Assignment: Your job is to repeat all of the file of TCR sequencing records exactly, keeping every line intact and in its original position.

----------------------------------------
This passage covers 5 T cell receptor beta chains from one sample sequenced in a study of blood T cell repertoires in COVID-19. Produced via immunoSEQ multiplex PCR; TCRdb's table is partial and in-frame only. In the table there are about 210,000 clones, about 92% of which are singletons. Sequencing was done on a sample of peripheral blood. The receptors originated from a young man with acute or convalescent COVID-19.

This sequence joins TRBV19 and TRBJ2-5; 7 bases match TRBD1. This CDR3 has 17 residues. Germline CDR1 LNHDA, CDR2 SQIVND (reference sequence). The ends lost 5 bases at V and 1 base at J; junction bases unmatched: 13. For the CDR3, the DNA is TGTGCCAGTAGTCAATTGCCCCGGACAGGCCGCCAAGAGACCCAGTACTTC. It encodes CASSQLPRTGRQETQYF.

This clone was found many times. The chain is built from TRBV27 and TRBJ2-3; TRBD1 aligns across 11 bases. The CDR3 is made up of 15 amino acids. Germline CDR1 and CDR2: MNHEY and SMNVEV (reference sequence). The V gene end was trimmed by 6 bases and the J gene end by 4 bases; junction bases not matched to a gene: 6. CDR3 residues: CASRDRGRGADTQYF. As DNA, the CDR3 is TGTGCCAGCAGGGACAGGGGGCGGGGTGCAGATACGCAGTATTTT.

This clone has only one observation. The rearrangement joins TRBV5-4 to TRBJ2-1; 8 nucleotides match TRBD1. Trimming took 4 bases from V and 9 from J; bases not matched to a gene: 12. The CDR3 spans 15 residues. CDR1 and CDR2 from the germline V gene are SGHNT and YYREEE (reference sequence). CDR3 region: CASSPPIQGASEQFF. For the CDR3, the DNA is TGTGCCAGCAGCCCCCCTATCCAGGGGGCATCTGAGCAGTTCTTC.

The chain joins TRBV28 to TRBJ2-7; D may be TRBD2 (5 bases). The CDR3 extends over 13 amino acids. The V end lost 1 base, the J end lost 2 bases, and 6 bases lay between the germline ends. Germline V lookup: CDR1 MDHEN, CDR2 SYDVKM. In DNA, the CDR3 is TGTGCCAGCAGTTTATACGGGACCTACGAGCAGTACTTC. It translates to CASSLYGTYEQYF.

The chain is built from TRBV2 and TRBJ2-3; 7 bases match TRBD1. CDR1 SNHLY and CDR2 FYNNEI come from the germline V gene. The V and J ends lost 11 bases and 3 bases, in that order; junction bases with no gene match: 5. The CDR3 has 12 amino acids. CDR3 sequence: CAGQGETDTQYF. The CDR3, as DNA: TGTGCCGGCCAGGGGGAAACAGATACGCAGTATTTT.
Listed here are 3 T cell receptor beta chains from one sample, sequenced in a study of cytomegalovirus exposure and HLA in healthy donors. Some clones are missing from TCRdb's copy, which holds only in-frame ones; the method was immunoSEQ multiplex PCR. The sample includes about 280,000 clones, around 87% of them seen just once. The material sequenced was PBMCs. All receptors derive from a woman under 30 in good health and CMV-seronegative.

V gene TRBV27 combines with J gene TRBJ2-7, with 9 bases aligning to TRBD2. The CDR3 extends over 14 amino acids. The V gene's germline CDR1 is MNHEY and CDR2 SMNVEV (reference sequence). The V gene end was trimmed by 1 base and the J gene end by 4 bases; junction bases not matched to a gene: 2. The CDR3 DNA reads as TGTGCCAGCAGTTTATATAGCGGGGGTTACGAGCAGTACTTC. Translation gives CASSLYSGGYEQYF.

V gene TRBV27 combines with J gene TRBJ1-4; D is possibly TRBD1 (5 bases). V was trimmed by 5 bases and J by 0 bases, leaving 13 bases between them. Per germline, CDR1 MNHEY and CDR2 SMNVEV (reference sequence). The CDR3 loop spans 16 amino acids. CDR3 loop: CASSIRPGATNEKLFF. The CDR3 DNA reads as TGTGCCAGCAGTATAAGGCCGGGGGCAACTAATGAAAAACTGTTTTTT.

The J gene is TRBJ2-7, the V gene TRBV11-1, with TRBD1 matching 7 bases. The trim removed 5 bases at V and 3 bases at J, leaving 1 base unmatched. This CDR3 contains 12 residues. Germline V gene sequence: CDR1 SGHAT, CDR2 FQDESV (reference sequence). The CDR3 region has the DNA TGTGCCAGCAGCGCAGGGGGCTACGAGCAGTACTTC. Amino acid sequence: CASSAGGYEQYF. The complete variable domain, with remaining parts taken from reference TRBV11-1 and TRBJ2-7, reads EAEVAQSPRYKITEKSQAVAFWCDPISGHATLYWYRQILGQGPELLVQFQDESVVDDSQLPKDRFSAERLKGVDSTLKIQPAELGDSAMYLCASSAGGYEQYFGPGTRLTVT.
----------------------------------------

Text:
This passage covers 5 T cell receptor beta chains from one sample sequenced in a study of blood T cell repertoires in COVID-19. Produced via immunoSEQ multiplex PCR; TCRdb's table is partial and in-frame only. In the table there are about 210,000 clones, about 92% of which are singletons. Sequencing was done on a sample of peripheral blood. The receptors originated from a young man with acute or convalescent COVID-19.

This sequence joins TRBV19 and TRBJ2-5; 7 bases match TRBD1. This CDR3 has 17 residues. Germline CDR1 LNHDA, CDR2 SQIVND (reference sequence). The ends lost 5 bases at V and 1 base at J; junction bases unmatched: 13. For the CDR3, the DNA is TGTGCCAGTAGTCAATTGCCCCGGACAGGCCGCCAAGAGACCCAGTACTTC. It encodes CASSQLPRTGRQETQYF.

This clone was found many times. The chain is built from TRBV27 and TRBJ2-3; TRBD1 aligns across 11 bases. The CDR3 is made up of 15 amino acids. Germline CDR1 and CDR2: MNHEY and SMNVEV (reference sequence). The V gene end was trimmed by 6 bases and the J gene end by 4 bases; junction bases not matched to a gene: 6. CDR3 residues: CASRDRGRGADTQYF. As DNA, the CDR3 is TGTGCCAGCAGGGACAGGGGGCGGGGTGCAGATACGCAGTATTTT.

This clone has only one observation. The rearrangement joins TRBV5-4 to TRBJ2-1; 8 nucleotides match TRBD1. Trimming took 4 bases from V and 9 from J; bases not matched to a gene: 12. The CDR3 spans 15 residues. CDR1 and CDR2 from the germline V gene are SGHNT and YYREEE (reference sequence). CDR3 region: CASSPPIQGASEQFF. For the CDR3, the DNA is TGTGCCAGCAGCCCCCCTATCCAGGGGGCATCTGAGCAGTTCTTC.

The chain joins TRBV28 to TRBJ2-7; D may be TRBD2 (5 bases). The CDR3 extends over 13 amino acids. The V end lost 1 base, the J end lost 2 bases, and 6 bases lay between the germline ends. Germline V lookup: CDR1 MDHEN, CDR2 SYDVKM. In DNA, the CDR3 is TGTGCCAGCAGTTTATACGGGACCTACGAGCAGTACTTC. It translates to CASSLYGTYEQYF.

The chain is built from TRBV2 and TRBJ2-3; 7 bases match TRBD1. CDR1 SNHLY and CDR2 FYNNEI come from the germline V gene. The V and J ends lost 11 bases and 3 bases, in that order; junction bases with no gene match: 5. The CDR3 has 12 amino acids. CDR3 sequence: CAGQGETDTQYF. The CDR3, as DNA: TGTGCCGGCCAGGGGGAAACAGATACGCAGTATTTT.
Listed here are 3 T cell receptor beta chains from one sample, sequenced in a study of cytomegalovirus exposure and HLA in healthy donors. Some clones are missing from TCRdb's copy, which holds only in-frame ones; the method was immunoSEQ multiplex PCR. The sample includes about 280,000 clones, around 87% of them seen just once. The material sequenced was PBMCs. All receptors derive from a woman under 30 in good health and CMV-seronegative.

V gene TRBV27 combines with J gene TRBJ2-7, with 9 bases aligning to TRBD2. The CDR3 extends over 14 amino acids. The V gene's germline CDR1 is MNHEY and CDR2 SMNVEV (reference sequence). The V gene end was trimmed by 1 base and the J gene end by 4 bases; junction bases not matched to a gene: 2. The CDR3 DNA reads as TGTGCCAGCAGTTTATATAGCGGGGGTTACGAGCAGTACTTC. Translation gives CASSLYSGGYEQYF.

V gene TRBV27 combines with J gene TRBJ1-4; D is possibly TRBD1 (5 bases). V was trimmed by 5 bases and J by 0 bases, leaving 13 bases between them. Per germline, CDR1 MNHEY and CDR2 SMNVEV (reference sequence). The CDR3 loop spans 16 amino acids. CDR3 loop: CASSIRPGATNEKLFF. The CDR3 DNA reads as TGTGCCAGCAGTATAAGGCCGGGGGCAACTAATGAAAAACTGTTTTTT.

The J gene is TRBJ2-7, the V gene TRBV11-1, with TRBD1 matching 7 bases. The trim removed 5 bases at V and 3 bases at J, leaving 1 base unmatched. This CDR3 contains 12 residues. Germline V gene sequence: CDR1 SGHAT, CDR2 FQDESV (reference sequence). The CDR3 region has the DNA TGTGCCAGCAGCGCAGGGGGCTACGAGCAGTACTTC. Amino acid sequence: CASSAGGYEQYF. The complete variable domain, with remaining parts taken from reference TRBV11-1 and TRBJ2-7, reads EAEVAQSPRYKITEKSQAVAFWCDPISGHATLYWYRQILGQGPELLVQFQDESVVDDSQLPKDRFSAERLKGVDSTLKIQPAELGDSAMYLCASSAGGYEQYFGPGTRLTVT.